• Chief shocked that town's 'secret' Level 1 sex offenders victimized kids


    FOX UNDERCOVER - Sixteen of the 17 so-called secret sex offenders in alleged child predator John Burbine's hometown of Wakefield committed their crimes against children, the town's police chief tells FOX Undercover.

    Wakefield Police Chief Richard Smith was shocked to learn that his town's Level 1 sex offenders, who have been deemed by the state to be at such a low risk to reoffend that police are prohibited from releasing their information to the public, have been convicted of serious crimes, including rape of a child with force, rape and abuse of a child, and dissemination of child pornography.

    "When I went through these numbers, you could have knocked me over. I couldn't believe it," Smith told FOX Undercover reporter Mike Beaudet.

    "Should these people be classified as Level 1 sex offenders?" Beaudet asked Smith.

    "Absolutely not," Smith replied.

    "Do you think the system is broken?" Beaudet asked.

    "I do think it's broken. And that's my whole point, Mike. The whole point is it is broken. Let's fix it. I don't ever want to see this happen again, it's just a travesty," he said.

    Chief Smith is now haunted by the new crimes allegedly committed by Burbine, one of Wakefield's Level 1 sex offenders. He was classified after three convictions in 1989 for indecent assault and battery on a child.

    Now he's accused of sexually abusing 13 infants and children ranging in age from 8 days old, to three-and-a-half. Authorities say Burbine videotaped the alleged assaults.

    "Did Burbine slip through the cracks?" Beaudet asked Smith.

    "I think he did. But I have to tell you, Mike, honestly when I look at our Level 1s, John Burbine was just in the mix with everybody else. From my perspective there are people in our Level 1s who have more serious crimes than John Burbine had on his. That's what's really troubling," Smith said.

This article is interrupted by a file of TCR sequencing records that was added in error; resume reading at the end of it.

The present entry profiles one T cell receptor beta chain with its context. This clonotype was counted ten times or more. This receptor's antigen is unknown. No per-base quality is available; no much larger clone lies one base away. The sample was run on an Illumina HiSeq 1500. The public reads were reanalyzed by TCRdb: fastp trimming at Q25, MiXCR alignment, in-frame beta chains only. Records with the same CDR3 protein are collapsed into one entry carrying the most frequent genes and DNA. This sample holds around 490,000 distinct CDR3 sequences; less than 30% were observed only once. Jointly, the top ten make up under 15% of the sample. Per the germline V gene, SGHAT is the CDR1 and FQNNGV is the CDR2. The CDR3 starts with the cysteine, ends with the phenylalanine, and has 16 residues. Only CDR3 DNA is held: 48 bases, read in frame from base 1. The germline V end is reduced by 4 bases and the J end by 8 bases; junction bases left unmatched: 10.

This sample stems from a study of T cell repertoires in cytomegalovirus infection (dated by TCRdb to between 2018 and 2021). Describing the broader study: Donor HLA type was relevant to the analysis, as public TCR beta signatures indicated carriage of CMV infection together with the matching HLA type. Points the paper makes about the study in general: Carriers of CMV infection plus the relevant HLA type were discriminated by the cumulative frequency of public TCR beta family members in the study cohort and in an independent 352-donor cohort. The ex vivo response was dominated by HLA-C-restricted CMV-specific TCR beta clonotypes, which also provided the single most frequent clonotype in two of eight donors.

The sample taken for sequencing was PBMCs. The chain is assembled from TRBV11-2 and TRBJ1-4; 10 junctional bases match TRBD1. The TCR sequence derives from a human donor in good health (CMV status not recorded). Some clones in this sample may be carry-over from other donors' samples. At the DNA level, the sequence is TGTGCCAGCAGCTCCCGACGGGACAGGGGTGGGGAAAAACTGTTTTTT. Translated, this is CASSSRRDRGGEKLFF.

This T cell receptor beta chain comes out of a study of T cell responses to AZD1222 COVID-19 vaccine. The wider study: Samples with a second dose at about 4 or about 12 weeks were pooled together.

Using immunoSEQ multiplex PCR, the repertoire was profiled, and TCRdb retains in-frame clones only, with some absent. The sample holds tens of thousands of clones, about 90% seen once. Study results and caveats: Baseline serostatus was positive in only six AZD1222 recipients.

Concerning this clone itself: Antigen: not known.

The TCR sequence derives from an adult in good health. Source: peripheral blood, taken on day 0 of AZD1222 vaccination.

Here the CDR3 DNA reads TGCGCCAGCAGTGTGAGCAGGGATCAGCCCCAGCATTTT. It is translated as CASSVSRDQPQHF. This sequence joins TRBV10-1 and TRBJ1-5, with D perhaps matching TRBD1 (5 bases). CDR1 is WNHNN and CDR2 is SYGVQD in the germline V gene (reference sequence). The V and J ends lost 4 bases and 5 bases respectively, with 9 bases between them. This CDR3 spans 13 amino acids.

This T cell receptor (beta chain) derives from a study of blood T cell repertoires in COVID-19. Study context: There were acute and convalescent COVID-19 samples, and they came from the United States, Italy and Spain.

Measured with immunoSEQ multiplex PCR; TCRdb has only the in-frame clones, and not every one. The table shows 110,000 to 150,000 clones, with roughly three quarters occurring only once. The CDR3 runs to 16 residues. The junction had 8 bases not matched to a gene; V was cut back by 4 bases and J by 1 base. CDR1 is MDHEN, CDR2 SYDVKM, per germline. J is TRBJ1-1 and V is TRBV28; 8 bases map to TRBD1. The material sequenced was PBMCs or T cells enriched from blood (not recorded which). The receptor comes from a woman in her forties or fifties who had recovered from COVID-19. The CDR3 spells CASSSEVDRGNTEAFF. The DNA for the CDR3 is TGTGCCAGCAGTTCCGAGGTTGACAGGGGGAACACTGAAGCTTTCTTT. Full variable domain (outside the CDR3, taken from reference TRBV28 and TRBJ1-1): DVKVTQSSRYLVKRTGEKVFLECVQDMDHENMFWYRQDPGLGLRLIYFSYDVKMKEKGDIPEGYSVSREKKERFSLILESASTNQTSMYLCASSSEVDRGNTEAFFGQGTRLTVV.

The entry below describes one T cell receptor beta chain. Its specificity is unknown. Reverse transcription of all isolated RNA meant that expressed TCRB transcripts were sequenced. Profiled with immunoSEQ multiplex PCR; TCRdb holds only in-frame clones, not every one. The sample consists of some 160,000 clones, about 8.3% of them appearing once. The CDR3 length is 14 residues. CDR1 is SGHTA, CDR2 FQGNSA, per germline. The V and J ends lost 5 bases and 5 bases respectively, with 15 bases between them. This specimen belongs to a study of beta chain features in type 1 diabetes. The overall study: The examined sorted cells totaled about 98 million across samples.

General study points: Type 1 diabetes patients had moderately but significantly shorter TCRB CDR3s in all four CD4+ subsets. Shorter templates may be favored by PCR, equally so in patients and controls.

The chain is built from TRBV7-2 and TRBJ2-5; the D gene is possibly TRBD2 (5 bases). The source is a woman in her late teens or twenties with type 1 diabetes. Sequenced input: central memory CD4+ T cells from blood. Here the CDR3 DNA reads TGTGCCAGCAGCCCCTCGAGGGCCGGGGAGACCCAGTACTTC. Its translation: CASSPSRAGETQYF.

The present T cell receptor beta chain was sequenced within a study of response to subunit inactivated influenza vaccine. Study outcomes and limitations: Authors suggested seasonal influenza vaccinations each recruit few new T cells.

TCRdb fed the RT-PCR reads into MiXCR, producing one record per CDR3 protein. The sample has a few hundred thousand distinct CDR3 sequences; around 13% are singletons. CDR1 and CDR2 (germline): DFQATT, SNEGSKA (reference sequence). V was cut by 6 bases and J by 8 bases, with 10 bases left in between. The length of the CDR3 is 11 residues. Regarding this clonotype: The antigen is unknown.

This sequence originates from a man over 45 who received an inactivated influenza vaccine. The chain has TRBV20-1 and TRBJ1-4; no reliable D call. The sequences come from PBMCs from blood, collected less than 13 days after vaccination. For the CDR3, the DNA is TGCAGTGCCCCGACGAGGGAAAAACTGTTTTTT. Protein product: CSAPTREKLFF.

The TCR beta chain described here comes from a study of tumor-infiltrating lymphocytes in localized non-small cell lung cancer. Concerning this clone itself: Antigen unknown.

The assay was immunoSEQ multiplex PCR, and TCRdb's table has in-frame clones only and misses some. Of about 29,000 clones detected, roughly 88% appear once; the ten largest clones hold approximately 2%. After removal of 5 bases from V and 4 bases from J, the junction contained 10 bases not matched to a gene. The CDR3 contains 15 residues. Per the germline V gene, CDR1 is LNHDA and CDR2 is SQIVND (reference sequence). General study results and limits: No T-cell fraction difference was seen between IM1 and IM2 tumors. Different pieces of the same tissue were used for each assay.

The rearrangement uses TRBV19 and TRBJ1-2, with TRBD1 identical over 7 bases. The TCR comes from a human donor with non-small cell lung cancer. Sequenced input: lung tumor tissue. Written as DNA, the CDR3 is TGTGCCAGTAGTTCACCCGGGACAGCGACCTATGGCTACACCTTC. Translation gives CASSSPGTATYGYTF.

Information about Level 3 sex offenders, deemed by the Sex Offender Registry Board to be a high risk to reoffend, is available on the board's website. And information about Level 2 offenders, deemed to be a moderate risk to reoffend, is available to the public in police stations. But police are prohibited from releasing information about Level 1 offenders.

    A 2006 FOX Undercover investigation revealed that nearly half of the state's 2,487 Level 1 offenders in Massachusetts were convicted of crimes against children.

    Given the numbers in his town, Smith believes there are now even more level one sex offenders convicted of sex crimes against children than the 1,061 we were told about in 2006.

    Gov. Deval Patrick's administration denied FOX Undercover's earlier request for updated information. After Burbine's arrest, FOX Undercover has asked for that information again.

    "There's nothing we can do with a Level 1," Smith said.

    "Do you watch these guys?" Beaudet asked.

    "Of course, yes. We can watch them, we can actually go out to them," Smith said.

    But Smith admits that, until now, he and his officers weren't paying much attention to them.

    "That policy is changing in the Wakefield police department. We will be sending officers out to be a little bit more proactive on that. But there was never any reason to think that these Level 1 sex offenders were felons, were convicted felons of child sex crimes," he said.

    Burbine found his alleged victims through his wife's child care business, Waterfall Education Center, which operated out of Wakefield. He has pleaded not guilty to all charges.

    "Should your department have connected the dots and known his wife was running a child care business?" Beaudet asked.

    "We didn't know that until a short time ago," Smith replied.

    "Should you have known it?" Beaudet asked.

    "I would think we should have known it. In hindsight, connecting the dots is very easy. Going forward with day-to-day operations sometimes it's not quite that easy," Smith said. "I would love to have been able to prevent it. I would have loved to see a red flag. I would have loved to have known. But in many ways, there's so many pieces of the puzzle, so many agencies involved, that bringing it all together sometimes isn't as easy as it may appear."

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